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Some performance info for: Suggested improvement to std::list


Yes I've done some performance testing on sparc-sun-solaris2.6 and can
tell you that roughly:

  1. Default std::list constructor is 2 orders of magnitude faster.
  2. std::list::swap() is 4 times slower.

Your mileage will vary, according to how expensive it is to allocate
dynamic memory on your system and how fragmented your system's memory is
at the time of the test.

I've attached a simple performance test program to test the performance
when constructing temporary lists and the performance of sort.

Here are the crude before and after results I get using GCC 3.2.2 and
the UNIX "time" command:

Performance when creating temporary lists [i.e. only executing test01()]

   * Using no compiler optimization
        o Before: 15.62u 0.00s 0:18.62 83.8%
        o After: 4.90u 0.01s 0:05.48 89.5%
   * Using -O2 optimization
        o Before: 5.87u 0.00s 0:07.54 77.8%
        o After: 0.79u 0.00s 0:00.88 89.7%.

Performance of sort() [i.e. only executing test02()]

   * Using no compiler optimization
        o Before: 18.72u 0.21s 0:22.33 84.7%
        o After: 18.59u 0.24s 0:22.13 85.0%
   * Using -O2 optimization
        o Before: 3.37u 0.25s 0:03.94 91.8%
        o After: 3.46u 0.24s 0:04.60 80.4%

As can be seen above, the performance when creating temporary lists is
far superior of sort() is even so slightly worse with -O2.

It's not clear cut, because the performance of sort() is no doubt
superior for lists up to a certain size because it can create the 65
temporary list objects more efficiently.  Beyond a certain size the
performance will be worse because of swap() being more complicated.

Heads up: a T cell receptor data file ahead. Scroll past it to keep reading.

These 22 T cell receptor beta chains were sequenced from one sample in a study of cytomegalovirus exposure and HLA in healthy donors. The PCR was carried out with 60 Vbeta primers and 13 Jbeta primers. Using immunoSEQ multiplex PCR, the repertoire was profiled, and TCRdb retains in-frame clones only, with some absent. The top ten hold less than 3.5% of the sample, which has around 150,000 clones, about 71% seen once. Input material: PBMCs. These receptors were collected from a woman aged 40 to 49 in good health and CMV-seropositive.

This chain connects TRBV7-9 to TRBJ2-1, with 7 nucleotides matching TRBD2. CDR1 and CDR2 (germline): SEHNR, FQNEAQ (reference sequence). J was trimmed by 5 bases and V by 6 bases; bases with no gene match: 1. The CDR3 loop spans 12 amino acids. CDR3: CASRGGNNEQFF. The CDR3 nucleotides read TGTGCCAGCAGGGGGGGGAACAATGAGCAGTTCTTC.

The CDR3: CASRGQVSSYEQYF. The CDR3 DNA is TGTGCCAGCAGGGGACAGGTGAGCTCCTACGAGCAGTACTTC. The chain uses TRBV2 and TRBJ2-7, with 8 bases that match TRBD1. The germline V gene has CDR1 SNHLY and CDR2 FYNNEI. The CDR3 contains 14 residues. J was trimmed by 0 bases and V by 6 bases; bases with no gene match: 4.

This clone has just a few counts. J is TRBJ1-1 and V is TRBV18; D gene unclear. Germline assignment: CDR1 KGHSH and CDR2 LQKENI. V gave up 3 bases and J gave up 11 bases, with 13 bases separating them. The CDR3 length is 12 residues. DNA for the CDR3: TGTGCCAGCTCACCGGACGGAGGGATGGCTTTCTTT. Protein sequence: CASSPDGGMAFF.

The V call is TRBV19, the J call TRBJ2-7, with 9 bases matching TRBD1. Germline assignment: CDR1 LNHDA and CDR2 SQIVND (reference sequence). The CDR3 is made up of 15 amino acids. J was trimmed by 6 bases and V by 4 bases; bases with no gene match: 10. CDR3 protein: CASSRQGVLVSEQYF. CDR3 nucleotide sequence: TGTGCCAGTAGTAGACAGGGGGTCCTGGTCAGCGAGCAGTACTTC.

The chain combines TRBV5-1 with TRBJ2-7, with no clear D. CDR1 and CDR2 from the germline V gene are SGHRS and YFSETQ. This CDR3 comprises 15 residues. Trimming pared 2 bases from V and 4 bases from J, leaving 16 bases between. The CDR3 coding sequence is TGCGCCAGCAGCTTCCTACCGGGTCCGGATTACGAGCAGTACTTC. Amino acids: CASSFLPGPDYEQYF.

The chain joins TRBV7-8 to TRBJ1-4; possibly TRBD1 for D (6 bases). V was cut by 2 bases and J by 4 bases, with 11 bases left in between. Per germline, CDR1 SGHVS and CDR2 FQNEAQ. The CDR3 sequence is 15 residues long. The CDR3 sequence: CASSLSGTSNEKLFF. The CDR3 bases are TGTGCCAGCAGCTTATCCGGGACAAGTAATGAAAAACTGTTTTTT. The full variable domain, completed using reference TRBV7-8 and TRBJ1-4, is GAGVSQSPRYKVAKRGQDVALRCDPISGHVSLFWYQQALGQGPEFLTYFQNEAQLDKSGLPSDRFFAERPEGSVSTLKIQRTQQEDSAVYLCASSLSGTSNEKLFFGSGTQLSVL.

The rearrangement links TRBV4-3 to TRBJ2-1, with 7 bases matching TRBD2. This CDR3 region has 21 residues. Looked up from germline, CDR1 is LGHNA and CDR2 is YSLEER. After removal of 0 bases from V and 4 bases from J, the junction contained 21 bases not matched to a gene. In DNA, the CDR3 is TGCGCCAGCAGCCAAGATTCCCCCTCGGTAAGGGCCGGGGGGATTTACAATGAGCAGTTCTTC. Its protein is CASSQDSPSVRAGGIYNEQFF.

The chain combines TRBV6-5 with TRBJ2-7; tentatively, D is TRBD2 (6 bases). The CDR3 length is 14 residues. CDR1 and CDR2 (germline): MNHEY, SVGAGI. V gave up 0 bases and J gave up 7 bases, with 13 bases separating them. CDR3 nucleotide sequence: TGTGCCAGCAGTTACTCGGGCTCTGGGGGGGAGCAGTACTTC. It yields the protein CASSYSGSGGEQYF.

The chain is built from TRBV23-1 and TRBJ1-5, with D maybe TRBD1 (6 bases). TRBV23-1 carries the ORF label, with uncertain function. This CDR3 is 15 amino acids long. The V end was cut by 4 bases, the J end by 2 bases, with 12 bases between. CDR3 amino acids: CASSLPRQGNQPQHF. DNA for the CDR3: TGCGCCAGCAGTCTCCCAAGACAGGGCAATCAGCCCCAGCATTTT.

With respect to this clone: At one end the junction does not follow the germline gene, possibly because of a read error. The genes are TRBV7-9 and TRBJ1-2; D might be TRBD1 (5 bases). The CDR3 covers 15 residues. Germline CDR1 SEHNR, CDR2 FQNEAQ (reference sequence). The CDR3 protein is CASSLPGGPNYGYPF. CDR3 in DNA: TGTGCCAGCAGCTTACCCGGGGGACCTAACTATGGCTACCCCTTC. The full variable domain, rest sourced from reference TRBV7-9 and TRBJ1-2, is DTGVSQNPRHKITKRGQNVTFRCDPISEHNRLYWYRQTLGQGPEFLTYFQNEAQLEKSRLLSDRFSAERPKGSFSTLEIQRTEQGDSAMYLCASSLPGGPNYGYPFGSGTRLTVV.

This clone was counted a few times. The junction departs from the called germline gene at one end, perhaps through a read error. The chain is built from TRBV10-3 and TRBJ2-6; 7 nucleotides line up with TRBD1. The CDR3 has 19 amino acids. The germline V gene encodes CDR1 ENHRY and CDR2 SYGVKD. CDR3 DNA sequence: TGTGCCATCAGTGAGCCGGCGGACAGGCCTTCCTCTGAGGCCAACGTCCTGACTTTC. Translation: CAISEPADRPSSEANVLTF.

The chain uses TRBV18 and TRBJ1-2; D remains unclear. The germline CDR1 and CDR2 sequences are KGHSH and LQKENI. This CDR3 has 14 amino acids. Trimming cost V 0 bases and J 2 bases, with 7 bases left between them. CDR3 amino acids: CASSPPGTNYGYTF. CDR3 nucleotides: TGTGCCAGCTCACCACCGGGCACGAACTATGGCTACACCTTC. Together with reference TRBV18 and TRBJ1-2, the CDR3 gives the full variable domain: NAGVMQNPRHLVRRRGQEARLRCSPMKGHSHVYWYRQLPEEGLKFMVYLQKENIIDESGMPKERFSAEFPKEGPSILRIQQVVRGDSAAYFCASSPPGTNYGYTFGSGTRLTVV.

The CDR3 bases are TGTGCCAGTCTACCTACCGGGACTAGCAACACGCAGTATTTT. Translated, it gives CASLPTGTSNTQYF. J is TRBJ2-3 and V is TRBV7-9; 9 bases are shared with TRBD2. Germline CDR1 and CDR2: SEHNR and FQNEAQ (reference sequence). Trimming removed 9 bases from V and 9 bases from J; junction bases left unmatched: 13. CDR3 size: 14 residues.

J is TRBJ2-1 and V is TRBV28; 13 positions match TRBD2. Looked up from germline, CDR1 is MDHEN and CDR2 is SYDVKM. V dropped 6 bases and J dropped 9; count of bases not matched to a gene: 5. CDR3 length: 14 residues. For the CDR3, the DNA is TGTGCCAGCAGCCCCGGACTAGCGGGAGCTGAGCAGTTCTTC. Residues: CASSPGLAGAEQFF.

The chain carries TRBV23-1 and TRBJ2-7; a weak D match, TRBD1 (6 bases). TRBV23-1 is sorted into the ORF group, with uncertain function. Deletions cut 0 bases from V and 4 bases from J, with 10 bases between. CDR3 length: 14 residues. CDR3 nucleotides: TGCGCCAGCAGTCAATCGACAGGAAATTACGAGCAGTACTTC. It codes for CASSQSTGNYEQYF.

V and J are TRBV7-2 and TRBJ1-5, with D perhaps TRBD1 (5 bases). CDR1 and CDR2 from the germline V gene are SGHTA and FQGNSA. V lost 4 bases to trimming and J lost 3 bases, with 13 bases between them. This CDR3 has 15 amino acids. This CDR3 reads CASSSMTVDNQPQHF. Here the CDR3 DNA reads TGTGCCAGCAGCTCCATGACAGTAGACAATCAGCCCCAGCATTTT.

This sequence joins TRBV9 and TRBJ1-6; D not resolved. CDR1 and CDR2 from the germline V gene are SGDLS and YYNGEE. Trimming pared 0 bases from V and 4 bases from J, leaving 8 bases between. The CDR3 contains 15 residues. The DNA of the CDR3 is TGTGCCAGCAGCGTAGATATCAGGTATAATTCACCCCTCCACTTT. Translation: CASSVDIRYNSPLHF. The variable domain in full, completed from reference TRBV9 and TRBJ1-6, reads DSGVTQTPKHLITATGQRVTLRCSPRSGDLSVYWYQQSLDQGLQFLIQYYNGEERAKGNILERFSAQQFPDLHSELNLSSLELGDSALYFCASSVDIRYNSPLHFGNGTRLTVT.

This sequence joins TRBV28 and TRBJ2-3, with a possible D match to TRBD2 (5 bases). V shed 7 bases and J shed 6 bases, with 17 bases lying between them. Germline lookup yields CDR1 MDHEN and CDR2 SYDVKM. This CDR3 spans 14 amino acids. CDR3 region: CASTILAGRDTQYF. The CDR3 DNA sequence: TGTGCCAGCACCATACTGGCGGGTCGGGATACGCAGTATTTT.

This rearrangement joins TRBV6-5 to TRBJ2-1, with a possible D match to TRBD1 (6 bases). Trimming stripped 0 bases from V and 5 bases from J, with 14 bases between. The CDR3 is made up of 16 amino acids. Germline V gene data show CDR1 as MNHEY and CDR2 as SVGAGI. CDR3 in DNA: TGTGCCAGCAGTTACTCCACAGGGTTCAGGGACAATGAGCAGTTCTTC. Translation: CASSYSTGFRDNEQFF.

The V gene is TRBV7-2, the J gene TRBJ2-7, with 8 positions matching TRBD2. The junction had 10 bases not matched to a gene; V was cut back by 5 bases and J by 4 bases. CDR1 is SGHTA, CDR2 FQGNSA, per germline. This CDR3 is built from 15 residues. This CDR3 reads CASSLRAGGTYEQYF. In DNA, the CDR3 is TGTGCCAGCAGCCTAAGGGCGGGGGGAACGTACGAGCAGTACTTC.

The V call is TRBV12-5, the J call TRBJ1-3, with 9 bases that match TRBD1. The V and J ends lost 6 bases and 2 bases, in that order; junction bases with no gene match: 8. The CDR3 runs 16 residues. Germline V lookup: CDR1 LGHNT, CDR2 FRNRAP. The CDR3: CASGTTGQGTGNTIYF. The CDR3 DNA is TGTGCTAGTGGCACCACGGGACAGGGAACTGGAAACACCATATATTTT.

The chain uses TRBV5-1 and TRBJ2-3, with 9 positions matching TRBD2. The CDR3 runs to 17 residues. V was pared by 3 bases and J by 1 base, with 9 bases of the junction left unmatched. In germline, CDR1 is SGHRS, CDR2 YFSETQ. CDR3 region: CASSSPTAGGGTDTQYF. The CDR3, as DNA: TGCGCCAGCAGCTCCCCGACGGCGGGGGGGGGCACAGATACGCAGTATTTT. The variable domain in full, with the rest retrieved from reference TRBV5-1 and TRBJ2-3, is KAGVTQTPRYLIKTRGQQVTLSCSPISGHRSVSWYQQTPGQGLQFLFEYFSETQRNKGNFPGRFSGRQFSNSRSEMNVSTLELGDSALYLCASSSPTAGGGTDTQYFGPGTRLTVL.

Gawain

"Stephen M. Webb" wrote:

> On February 12, 2003 12:15 pm, Gawain Bolton wrote:
> >
> > Where's the catch?  Well, the swap() function is seriously more
> > complicated.  That said, it is still constant time and cannot
> generate
> > an exception.  Is it reasonable to accept the hit for swap?  I
> believe
> > so.  The one function which makes heavy use of swap() is sort().
> But
> > this function gets a big improvement because the 65 temporary list
> > objects are going to take much less time to be created and
> destroyed.
> >
> > Please find attached the proposed patch for stl_list.h based on the
> > version in GCC 3.2.2.
> >
> > This has been tested with all the list_* tests in
> > gcc-3.2.2/libstdc++-v3/testsuite/23_containers on Solaris.
>
> Do you have before and after timing stats?
>
> --
> Stephen M. Webb

--
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// Copyright (C) 2001 Free Software Foundation, Inc.
//
// This file is part of the GNU ISO C++ Library.  This library is free
// software; you can redistribute it and/or modify it under the
// terms of the GNU General Public License as published by the
// Free Software Foundation; either version 2, or (at your option)
// any later version.

// This library is distributed in the hope that it will be useful,
// but WITHOUT ANY WARRANTY; without Pred the implied warranty of
// MERCHANTABILITY or FITNESS FOR A PARTICULAR PURPOSE.  See the
// GNU General Public License for more details.

// You should have received a copy of the GNU General Public License along
// with this library; see the file COPYING.  If not, write to the Free
// Software Foundation, 59 Temple Place - Suite 330, Boston, MA 02111-1307,
// USA.

// 23.2.2.2 list capacity [lib.list.capacity]

#include <list>
#include <testsuite_hooks.h>

bool test = true;

std::list<int> create_list(unsigned int n)
{
  std::list<int> a;

  while ( n )
  {
      a.push_back( n );
      --n;
  }
  return a;
}


// This test verifies the performance when constructing and destroying
// temporary lists.
//
void
test01()
{
  unsigned int i;

  for (i = 0; i < 10000000; ++i)
  {
      create_list(0);
  }
}


void
test02()
{
  unsigned int i;
  std::list<int> a;

  a = create_list(2);
  a.sort();

  a = create_list(10);
  a.sort();

  a = create_list(100);
  a.sort();

  a = create_list(1000);
  a.sort();

  a = create_list(10000);
  a.sort();

  a = create_list(100000);
  a.sort();

  a = create_list(1000000);
  a.sort();
}


int
main(int argc, char* argv[])
{
#if 0
    test01();
#endif

#if 1
    test02();
#endif

    return !test;
}

// vi:set sw=2 ts=2:


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